AFTER A YEAR AND A HALF of studies and negotiations, the United Nations recently came up with a draft proposal calling for extensive internal reforms and world action against injustice, poverty and environmental catastrophe. Last week, soon after being appointed U.N. ambassador by President Bush, John Bolton may have sabotaged the entire effort.
Now that's getting things done.
Bolton has introduced hundreds of amendments to the 62-page draft, which is supposed to be signed by the leaders of 175 nations during the U.N.'s 60th anniversary summit starting Sept. 14. Other nations, notably Russia, also have objections to the draft proposal and have submitted their own amendments, but they haven't caused the same turmoil.
Bolton's amendments have been received like a wasp's nest at a picnic. Throughout the drafting process, a fragile consensus had been built; now everything may end up back on the table, and time is extremely short. A core group of 32 nations is scrambling to finalize a document by Friday, to be submitted to member states on Tuesday. U.N. diplomats fear that the only way to reach consensus will be to water down the draft until it is all but meaningless.
The original proposal spelled out internal U.N. reforms, such as creation of a new human rights panel that would exclude rights violators, as well as pledges of increased foreign aid, measures to combat climate change and calls for nuclear disarmament. Bolton's amendments focus on cutting references to international efforts the U.S. has opposed, such as the International Criminal Court, while strengthening sections on spreading democracy, freeing markets and fighting terrorism.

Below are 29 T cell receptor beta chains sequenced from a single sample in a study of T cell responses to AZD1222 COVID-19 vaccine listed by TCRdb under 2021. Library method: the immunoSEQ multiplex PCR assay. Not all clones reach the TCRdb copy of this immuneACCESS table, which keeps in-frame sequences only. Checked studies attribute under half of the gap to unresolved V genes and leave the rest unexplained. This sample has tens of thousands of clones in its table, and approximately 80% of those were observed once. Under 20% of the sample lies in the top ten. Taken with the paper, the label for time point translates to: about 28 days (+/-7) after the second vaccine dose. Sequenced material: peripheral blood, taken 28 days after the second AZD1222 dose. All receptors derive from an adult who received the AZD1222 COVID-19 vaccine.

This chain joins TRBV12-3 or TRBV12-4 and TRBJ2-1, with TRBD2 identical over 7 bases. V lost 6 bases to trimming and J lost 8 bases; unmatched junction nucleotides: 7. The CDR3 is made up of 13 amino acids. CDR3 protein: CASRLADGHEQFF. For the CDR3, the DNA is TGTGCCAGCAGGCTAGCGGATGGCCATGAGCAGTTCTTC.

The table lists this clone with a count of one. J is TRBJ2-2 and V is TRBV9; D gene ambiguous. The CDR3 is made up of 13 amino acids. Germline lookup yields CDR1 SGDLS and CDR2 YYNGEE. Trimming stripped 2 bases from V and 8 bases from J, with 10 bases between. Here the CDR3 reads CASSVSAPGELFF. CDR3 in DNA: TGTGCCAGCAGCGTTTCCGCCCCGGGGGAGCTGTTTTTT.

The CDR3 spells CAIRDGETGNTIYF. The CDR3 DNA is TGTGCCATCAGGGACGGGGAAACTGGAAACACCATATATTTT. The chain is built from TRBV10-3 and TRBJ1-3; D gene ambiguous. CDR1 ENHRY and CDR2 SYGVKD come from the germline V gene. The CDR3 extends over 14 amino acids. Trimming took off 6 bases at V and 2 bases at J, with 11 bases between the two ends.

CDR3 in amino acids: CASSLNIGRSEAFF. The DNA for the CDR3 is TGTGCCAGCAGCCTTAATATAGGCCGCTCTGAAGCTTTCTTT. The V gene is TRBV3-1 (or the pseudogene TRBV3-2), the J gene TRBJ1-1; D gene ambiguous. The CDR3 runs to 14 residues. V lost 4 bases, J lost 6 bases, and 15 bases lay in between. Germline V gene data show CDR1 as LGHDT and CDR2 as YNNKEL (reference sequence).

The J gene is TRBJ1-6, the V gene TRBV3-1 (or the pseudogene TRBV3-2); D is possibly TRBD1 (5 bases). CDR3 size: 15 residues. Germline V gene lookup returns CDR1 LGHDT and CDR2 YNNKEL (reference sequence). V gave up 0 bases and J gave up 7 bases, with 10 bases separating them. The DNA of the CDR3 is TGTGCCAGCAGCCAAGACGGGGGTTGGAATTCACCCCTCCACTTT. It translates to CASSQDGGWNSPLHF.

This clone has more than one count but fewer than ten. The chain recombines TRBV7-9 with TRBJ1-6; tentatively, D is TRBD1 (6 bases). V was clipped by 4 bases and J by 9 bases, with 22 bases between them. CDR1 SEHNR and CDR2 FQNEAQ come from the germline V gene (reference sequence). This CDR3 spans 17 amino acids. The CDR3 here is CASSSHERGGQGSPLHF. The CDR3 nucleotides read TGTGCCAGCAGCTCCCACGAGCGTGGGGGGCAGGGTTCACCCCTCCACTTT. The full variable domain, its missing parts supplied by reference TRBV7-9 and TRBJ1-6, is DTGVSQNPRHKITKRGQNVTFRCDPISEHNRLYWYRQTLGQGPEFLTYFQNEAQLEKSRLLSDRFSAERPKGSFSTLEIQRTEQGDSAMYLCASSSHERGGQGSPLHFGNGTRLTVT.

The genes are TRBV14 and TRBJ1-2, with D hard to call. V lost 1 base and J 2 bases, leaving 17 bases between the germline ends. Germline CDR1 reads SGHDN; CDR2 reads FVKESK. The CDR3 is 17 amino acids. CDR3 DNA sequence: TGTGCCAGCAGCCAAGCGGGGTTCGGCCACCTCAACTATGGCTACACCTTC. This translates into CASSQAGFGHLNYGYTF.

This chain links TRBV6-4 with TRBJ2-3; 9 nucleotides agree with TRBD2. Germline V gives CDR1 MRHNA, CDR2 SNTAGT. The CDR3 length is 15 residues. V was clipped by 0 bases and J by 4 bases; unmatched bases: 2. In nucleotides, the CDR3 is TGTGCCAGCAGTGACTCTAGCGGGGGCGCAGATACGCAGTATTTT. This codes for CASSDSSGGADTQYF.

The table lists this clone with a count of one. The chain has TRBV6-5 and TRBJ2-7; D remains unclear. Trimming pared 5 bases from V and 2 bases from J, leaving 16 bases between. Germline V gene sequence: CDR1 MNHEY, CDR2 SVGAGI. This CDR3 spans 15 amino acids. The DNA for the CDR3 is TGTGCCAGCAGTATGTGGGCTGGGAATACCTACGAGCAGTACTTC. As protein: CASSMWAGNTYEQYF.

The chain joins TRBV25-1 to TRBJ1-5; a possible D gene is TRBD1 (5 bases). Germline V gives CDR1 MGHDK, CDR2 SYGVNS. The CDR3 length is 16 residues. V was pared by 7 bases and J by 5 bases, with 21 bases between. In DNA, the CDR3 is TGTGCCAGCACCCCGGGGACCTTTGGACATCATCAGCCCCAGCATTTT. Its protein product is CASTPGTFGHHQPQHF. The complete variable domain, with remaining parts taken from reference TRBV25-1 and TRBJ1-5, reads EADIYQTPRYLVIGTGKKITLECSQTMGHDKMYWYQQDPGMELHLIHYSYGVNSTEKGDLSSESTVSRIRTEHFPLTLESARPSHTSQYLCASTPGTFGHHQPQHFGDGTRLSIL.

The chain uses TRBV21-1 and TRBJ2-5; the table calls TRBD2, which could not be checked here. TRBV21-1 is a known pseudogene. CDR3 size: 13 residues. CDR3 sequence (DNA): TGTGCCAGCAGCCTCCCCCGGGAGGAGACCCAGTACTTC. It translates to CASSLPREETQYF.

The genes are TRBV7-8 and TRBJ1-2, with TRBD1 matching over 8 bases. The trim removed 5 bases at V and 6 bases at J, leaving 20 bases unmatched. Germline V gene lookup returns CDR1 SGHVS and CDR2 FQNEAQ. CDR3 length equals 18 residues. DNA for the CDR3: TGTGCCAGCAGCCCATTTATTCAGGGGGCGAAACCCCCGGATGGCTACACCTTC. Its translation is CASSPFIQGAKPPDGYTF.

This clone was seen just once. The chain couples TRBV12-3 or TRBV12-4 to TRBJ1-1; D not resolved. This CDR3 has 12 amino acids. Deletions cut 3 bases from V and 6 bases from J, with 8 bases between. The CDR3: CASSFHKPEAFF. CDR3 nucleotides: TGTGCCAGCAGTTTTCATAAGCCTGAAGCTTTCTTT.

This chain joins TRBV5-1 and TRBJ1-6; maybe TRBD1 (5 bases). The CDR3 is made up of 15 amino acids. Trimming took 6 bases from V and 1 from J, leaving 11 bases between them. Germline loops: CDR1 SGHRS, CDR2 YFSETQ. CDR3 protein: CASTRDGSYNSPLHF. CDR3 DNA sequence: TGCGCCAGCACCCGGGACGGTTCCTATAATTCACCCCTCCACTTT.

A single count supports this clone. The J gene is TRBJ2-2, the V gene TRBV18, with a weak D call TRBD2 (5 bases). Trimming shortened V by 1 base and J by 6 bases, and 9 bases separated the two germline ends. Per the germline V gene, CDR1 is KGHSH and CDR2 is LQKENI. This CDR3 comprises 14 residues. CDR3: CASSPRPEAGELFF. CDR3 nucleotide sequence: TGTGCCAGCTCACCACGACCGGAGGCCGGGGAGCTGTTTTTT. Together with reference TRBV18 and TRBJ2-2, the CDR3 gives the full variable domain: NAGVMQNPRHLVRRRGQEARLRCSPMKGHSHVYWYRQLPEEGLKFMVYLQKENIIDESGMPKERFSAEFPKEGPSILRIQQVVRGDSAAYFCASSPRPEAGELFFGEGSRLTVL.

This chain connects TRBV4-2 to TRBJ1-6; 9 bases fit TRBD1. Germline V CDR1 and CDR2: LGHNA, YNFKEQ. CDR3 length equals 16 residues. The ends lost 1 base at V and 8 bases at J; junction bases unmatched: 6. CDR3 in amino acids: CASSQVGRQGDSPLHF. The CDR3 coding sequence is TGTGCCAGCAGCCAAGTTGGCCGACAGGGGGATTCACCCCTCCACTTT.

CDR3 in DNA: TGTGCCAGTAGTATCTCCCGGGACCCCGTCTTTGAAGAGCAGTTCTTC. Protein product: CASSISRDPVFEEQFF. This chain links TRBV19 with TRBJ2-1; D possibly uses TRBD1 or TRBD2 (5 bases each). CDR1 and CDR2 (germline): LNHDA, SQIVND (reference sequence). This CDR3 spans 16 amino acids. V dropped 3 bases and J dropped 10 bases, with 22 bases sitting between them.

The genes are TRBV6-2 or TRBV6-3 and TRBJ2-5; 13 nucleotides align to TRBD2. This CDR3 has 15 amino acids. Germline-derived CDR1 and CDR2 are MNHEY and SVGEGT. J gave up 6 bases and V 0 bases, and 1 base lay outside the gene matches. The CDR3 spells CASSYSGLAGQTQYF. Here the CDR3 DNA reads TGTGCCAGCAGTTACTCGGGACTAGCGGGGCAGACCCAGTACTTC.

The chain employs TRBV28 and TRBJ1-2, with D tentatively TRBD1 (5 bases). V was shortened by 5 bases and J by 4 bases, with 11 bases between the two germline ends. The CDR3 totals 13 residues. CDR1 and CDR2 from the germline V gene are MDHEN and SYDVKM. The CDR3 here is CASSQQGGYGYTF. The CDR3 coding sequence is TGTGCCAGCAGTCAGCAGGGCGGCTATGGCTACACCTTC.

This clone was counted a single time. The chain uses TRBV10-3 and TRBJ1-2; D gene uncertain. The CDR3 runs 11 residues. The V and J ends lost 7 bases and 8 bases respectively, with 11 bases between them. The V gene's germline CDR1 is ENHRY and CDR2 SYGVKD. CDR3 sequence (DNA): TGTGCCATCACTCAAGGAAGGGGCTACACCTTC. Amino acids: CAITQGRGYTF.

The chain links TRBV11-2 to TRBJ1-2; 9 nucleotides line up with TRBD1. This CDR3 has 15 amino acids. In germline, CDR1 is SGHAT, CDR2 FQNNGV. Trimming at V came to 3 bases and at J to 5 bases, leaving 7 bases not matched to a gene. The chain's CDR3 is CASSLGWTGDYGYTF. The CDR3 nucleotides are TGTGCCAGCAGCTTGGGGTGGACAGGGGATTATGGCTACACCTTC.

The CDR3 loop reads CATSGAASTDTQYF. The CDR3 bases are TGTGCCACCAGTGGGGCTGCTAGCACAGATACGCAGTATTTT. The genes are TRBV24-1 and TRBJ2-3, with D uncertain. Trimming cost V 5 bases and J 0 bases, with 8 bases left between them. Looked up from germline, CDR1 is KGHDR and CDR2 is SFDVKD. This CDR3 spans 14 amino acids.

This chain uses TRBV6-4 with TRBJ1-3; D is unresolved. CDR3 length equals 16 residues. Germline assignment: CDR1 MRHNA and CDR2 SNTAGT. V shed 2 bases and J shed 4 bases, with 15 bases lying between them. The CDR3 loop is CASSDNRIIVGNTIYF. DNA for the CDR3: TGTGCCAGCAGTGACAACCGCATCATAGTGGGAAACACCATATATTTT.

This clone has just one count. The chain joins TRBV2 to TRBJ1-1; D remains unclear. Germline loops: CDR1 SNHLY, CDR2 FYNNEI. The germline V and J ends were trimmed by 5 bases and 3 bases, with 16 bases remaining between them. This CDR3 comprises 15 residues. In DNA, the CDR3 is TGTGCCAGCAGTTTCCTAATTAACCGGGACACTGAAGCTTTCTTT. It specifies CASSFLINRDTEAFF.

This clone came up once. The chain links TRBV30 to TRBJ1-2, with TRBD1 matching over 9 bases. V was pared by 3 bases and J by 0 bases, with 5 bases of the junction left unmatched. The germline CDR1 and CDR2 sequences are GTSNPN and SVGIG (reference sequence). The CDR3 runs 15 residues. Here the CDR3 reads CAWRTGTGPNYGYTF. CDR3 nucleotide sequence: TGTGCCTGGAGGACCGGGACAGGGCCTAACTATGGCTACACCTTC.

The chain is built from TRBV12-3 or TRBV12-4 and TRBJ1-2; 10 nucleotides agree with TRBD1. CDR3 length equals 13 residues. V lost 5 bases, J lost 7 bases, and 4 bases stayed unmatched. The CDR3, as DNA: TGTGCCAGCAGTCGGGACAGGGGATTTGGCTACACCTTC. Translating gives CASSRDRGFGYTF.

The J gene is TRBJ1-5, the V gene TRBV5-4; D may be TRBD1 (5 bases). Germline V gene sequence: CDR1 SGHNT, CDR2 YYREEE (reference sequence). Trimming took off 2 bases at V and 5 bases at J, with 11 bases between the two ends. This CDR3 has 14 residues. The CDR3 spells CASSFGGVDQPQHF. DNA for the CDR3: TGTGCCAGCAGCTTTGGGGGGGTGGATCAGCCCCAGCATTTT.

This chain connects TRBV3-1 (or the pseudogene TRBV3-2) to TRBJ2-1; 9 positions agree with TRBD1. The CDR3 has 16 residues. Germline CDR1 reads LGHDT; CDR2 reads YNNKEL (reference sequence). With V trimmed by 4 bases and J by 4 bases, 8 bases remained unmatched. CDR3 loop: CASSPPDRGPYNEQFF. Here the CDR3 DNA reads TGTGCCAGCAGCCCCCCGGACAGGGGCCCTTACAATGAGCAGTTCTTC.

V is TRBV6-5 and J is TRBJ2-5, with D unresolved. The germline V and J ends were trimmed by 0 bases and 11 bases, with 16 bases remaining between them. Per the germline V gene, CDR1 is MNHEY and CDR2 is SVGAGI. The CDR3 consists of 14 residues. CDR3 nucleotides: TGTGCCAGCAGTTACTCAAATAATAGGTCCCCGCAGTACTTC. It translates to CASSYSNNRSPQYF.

His most odious change was to delete all references to the Millennium Development Goals, which commit industrialized nations to cutting world poverty in half by 2015. Part of the deal was that rich countries would eventually contribute 0.7% of their gross national product to foreign aid. The goals were a world-changing burst of optimism from international leaders in 2000, a recognition that all people have the right to be free from misery, starvation and preventable disease and that those able to pay have some responsibility to alleviate needless suffering.
Most of Europe is moving closer to the 0.7% goal, but the United States has long lagged; last year it contributed 0.16% of national income to foreign aid. Bolton's amendments make it clear that the Bush administration would like to pretend the millennium agreement never happened. This is a slap in the face for the aid organizations and international donors that have been working for years toward meeting the Millennium Development Goals. But it's far worse than that for the Third World, where their abandonment would be a death sentence for millions.